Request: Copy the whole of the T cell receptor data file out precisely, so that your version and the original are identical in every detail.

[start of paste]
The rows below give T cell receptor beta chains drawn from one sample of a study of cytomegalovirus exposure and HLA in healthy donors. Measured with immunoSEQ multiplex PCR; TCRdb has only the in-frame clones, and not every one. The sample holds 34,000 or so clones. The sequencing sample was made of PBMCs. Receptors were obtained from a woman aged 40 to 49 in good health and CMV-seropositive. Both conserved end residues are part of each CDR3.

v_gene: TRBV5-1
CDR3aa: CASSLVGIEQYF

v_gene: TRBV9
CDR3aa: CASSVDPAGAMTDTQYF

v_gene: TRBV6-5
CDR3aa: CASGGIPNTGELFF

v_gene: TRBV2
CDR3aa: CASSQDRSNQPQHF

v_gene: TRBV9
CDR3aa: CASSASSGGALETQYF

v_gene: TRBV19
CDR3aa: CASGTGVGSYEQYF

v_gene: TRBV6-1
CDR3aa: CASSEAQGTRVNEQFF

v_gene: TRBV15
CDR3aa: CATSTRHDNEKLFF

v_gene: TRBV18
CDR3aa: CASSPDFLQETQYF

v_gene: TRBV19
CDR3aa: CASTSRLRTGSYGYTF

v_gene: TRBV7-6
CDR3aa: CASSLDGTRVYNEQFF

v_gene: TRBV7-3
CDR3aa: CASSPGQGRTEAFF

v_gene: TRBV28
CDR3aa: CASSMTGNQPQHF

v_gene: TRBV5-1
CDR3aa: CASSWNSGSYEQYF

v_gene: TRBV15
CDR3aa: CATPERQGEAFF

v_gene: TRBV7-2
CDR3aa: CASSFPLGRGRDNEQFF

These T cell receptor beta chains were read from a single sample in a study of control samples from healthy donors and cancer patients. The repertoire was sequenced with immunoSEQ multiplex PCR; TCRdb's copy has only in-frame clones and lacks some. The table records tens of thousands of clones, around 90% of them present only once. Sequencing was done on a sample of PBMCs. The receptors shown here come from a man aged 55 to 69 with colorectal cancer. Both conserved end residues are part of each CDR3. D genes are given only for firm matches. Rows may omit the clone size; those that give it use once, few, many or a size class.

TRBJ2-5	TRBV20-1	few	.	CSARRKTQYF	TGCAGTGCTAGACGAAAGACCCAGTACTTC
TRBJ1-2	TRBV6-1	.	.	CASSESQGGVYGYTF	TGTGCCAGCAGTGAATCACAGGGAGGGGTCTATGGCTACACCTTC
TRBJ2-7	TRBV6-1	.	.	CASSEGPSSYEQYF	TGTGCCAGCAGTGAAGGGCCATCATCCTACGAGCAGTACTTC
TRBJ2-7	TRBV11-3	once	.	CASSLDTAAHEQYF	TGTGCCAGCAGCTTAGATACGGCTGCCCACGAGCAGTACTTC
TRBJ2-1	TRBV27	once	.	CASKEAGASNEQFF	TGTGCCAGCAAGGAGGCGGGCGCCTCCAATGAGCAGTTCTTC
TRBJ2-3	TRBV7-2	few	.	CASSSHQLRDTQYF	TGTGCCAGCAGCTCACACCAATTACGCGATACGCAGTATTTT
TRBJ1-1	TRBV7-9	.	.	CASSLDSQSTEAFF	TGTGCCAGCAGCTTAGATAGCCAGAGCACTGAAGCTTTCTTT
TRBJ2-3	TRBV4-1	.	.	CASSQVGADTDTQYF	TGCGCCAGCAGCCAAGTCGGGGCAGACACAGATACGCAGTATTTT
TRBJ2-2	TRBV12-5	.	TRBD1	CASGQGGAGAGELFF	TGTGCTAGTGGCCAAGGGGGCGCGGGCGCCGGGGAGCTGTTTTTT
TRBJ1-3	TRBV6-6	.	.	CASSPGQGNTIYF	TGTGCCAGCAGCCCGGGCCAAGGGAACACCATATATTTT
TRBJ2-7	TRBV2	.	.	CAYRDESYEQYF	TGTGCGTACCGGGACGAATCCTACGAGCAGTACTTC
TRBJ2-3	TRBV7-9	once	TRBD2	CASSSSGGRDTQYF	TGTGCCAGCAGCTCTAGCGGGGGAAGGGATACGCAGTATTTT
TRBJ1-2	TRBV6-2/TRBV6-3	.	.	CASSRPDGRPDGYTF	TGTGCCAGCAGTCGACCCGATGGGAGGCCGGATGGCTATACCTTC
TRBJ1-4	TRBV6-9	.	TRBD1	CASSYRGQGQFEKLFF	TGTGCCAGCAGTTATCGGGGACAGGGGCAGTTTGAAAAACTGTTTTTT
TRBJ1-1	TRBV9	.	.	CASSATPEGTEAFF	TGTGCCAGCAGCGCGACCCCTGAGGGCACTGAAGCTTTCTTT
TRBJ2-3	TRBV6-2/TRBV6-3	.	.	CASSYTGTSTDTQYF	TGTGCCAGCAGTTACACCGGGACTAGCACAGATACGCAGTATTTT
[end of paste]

The rows below give T cell receptor beta chains drawn from one sample of a study of cytomegalovirus exposure and HLA in healthy donors. Measured with immunoSEQ multiplex PCR; TCRdb has only the in-frame clones, and not every one. The sample holds 34,000 or so clones. The sequencing sample was made of PBMCs. Receptors were obtained from a woman aged 40 to 49 in good health and CMV-seropositive. Both conserved end residues are part of each CDR3.

v_gene: TRBV5-1
CDR3aa: CASSLVGIEQYF

v_gene: TRBV9
CDR3aa: CASSVDPAGAMTDTQYF

v_gene: TRBV6-5
CDR3aa: CASGGIPNTGELFF

v_gene: TRBV2
CDR3aa: CASSQDRSNQPQHF

v_gene: TRBV9
CDR3aa: CASSASSGGALETQYF

v_gene: TRBV19
CDR3aa: CASGTGVGSYEQYF

v_gene: TRBV6-1
CDR3aa: CASSEAQGTRVNEQFF

v_gene: TRBV15
CDR3aa: CATSTRHDNEKLFF

v_gene: TRBV18
CDR3aa: CASSPDFLQETQYF

v_gene: TRBV19
CDR3aa: CASTSRLRTGSYGYTF

v_gene: TRBV7-6
CDR3aa: CASSLDGTRVYNEQFF

v_gene: TRBV7-3
CDR3aa: CASSPGQGRTEAFF

v_gene: TRBV28
CDR3aa: CASSMTGNQPQHF

v_gene: TRBV5-1
CDR3aa: CASSWNSGSYEQYF

v_gene: TRBV15
CDR3aa: CATPERQGEAFF

v_gene: TRBV7-2
CDR3aa: CASSFPLGRGRDNEQFF

These T cell receptor beta chains were read from a single sample in a study of control samples from healthy donors and cancer patients. The repertoire was sequenced with immunoSEQ multiplex PCR; TCRdb's copy has only in-frame clones and lacks some. The table records tens of thousands of clones, around 90% of them present only once. Sequencing was done on a sample of PBMCs. The receptors shown here come from a man aged 55 to 69 with colorectal cancer. Both conserved end residues are part of each CDR3. D genes are given only for firm matches. Rows may omit the clone size; those that give it use once, few, many or a size class.

TRBJ2-5	TRBV20-1	few	.	CSARRKTQYF	TGCAGTGCTAGACGAAAGACCCAGTACTTC
TRBJ1-2	TRBV6-1	.	.	CASSESQGGVYGYTF	TGTGCCAGCAGTGAATCACAGGGAGGGGTCTATGGCTACACCTTC
TRBJ2-7	TRBV6-1	.	.	CASSEGPSSYEQYF	TGTGCCAGCAGTGAAGGGCCATCATCCTACGAGCAGTACTTC
TRBJ2-7	TRBV11-3	once	.	CASSLDTAAHEQYF	TGTGCCAGCAGCTTAGATACGGCTGCCCACGAGCAGTACTTC
TRBJ2-1	TRBV27	once	.	CASKEAGASNEQFF	TGTGCCAGCAAGGAGGCGGGCGCCTCCAATGAGCAGTTCTTC
TRBJ2-3	TRBV7-2	few	.	CASSSHQLRDTQYF	TGTGCCAGCAGCTCACACCAATTACGCGATACGCAGTATTTT
TRBJ1-1	TRBV7-9	.	.	CASSLDSQSTEAFF	TGTGCCAGCAGCTTAGATAGCCAGAGCACTGAAGCTTTCTTT
TRBJ2-3	TRBV4-1	.	.	CASSQVGADTDTQYF	TGCGCCAGCAGCCAAGTCGGGGCAGACACAGATACGCAGTATTTT
TRBJ2-2	TRBV12-5	.	TRBD1	CASGQGGAGAGELFF	TGTGCTAGTGGCCAAGGGGGCGCGGGCGCCGGGGAGCTGTTTTTT
TRBJ1-3	TRBV6-6	.	.	CASSPGQGNTIYF	TGTGCCAGCAGCCCGGGCCAAGGGAACACCATATATTTT
TRBJ2-7	TRBV2	.	.	CAYRDESYEQYF	TGTGCGTACCGGGACGAATCCTACGAGCAGTACTTC
TRBJ2-3	TRBV7-9	once	TRBD2	CASSSSGGRDTQYF	TGTGCCAGCAGCTCTAGCGGGGGAAGGGATACGCAGTATTTT
TRBJ1-2	TRBV6-2/TRBV6-3	.	.	CASSRPDGRPDGYTF	TGTGCCAGCAGTCGACCCGATGGGAGGCCGGATGGCTATACCTTC
TRBJ1-4	TRBV6-9	.	TRBD1	CASSYRGQGQFEKLFF	TGTGCCAGCAGTTATCGGGGACAGGGGCAGTTTGAAAAACTGTTTTTT
TRBJ1-1	TRBV9	.	.	CASSATPEGTEAFF	TGTGCCAGCAGCGCGACCCCTGAGGGCACTGAAGCTTTCTTT
TRBJ2-3	TRBV6-2/TRBV6-3	.	.	CASSYTGTSTDTQYF	TGTGCCAGCAGTTACACCGGGACTAGCACAGATACGCAGTATTTT